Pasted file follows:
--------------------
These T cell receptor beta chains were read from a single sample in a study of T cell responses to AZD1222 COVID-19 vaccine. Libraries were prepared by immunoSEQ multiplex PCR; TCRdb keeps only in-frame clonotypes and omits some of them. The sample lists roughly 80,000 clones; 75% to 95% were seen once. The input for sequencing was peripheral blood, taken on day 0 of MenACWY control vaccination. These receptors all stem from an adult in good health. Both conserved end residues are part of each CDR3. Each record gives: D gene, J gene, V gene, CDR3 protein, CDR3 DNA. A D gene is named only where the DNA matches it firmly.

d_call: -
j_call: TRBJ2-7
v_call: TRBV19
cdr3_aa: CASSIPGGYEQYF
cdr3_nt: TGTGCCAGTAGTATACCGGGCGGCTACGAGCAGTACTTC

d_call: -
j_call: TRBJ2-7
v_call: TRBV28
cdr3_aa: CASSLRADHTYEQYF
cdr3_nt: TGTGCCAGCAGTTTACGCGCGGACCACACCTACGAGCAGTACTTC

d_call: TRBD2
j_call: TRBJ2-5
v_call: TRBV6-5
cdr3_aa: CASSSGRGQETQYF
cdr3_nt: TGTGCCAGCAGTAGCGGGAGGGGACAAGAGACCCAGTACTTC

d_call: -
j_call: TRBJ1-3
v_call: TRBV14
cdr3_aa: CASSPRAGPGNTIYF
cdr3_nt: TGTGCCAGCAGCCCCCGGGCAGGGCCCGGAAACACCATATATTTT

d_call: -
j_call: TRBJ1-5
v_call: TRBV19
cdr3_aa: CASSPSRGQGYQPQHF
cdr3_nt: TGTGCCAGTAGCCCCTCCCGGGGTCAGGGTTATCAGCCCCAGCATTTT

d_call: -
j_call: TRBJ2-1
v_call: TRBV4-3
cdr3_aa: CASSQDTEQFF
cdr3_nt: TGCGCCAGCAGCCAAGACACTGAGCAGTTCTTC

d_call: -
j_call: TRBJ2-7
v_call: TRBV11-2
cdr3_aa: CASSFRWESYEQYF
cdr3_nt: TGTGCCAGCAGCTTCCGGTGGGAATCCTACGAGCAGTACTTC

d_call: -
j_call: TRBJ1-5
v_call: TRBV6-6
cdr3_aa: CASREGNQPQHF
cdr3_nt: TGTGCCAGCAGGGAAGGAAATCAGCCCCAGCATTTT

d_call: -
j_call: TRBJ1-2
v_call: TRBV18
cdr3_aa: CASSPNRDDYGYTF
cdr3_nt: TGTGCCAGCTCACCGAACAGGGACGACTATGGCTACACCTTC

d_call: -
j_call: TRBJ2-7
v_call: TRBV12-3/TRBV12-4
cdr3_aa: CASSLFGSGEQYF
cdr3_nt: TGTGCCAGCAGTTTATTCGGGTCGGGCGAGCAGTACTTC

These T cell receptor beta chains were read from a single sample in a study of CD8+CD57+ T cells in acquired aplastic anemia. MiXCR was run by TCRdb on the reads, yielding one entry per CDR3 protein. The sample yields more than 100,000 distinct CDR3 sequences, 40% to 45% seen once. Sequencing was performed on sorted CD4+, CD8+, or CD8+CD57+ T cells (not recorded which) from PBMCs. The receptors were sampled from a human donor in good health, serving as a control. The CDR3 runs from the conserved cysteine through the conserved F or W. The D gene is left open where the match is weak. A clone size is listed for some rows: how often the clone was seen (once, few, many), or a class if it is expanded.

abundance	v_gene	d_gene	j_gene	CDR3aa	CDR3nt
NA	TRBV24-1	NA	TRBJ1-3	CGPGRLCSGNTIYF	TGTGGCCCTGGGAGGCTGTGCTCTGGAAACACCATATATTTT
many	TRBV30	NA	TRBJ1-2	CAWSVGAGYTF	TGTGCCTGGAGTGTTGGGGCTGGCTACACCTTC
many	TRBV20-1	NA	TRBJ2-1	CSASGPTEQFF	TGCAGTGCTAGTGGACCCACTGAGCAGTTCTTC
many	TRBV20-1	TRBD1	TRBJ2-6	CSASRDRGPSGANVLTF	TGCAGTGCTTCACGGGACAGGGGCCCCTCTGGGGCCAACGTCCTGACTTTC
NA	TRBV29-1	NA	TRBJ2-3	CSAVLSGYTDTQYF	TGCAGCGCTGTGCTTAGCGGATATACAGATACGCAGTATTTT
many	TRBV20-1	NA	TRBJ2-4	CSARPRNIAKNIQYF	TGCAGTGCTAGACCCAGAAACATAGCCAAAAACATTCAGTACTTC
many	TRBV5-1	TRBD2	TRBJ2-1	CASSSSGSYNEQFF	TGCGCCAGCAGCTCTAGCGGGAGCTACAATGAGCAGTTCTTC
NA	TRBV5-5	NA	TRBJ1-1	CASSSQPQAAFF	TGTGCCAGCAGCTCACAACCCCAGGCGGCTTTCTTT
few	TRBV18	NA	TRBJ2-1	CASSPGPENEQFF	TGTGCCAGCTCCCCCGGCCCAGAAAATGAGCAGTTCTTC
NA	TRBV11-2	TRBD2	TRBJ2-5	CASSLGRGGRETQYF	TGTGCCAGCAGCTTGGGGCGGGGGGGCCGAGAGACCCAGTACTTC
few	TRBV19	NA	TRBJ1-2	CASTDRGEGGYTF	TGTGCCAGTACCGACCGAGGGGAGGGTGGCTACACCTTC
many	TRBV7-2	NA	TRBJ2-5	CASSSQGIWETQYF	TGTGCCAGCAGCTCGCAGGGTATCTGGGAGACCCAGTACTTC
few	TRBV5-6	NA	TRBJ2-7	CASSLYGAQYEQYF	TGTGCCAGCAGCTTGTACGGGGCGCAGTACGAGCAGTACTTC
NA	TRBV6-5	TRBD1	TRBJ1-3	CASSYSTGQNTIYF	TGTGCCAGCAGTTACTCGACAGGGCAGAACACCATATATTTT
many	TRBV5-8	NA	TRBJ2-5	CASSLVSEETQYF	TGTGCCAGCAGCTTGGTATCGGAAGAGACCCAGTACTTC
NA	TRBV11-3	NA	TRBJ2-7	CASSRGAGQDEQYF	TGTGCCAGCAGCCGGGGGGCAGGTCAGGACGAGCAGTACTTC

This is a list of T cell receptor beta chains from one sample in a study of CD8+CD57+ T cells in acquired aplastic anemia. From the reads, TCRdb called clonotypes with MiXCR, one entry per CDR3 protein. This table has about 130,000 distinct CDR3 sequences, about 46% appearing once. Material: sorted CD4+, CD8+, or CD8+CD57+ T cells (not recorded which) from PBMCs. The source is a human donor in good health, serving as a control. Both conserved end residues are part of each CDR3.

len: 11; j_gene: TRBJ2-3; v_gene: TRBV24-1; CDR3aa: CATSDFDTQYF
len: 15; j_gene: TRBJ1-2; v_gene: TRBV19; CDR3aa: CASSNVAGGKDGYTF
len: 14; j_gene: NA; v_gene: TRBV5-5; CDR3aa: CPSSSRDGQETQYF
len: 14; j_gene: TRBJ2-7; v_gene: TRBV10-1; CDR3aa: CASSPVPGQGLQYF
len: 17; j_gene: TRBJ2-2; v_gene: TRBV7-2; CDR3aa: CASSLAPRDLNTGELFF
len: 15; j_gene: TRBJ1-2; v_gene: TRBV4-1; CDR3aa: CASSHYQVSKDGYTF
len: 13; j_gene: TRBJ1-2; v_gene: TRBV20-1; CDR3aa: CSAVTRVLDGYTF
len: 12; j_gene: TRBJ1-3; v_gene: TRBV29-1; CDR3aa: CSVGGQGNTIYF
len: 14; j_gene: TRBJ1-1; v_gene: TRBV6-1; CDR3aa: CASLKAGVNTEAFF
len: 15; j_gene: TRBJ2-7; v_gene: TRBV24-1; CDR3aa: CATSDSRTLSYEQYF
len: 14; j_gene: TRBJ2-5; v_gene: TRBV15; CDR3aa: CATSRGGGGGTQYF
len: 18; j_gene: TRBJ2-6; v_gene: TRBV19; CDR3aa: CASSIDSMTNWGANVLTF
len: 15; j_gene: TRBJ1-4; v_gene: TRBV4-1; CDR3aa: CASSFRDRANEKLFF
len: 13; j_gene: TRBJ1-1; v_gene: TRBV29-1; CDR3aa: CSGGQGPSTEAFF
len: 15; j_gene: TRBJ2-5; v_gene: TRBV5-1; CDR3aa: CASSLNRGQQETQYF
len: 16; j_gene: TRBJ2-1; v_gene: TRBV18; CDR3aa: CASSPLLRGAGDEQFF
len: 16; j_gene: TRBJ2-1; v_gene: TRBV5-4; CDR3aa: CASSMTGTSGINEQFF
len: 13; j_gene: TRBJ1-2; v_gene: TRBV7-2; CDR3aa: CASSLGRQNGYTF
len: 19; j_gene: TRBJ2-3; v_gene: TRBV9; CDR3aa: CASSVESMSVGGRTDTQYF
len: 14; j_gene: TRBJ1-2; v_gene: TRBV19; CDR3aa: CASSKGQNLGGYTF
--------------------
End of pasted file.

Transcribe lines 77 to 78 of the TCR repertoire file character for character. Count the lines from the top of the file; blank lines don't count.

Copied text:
len: 13; j_gene: TRBJ1-2; v_gene: TRBV20-1; CDR3aa: CSAVTRVLDGYTF
len: 12; j_gene: TRBJ1-3; v_gene: TRBV29-1; CDR3aa: CSVGGQGNTIYF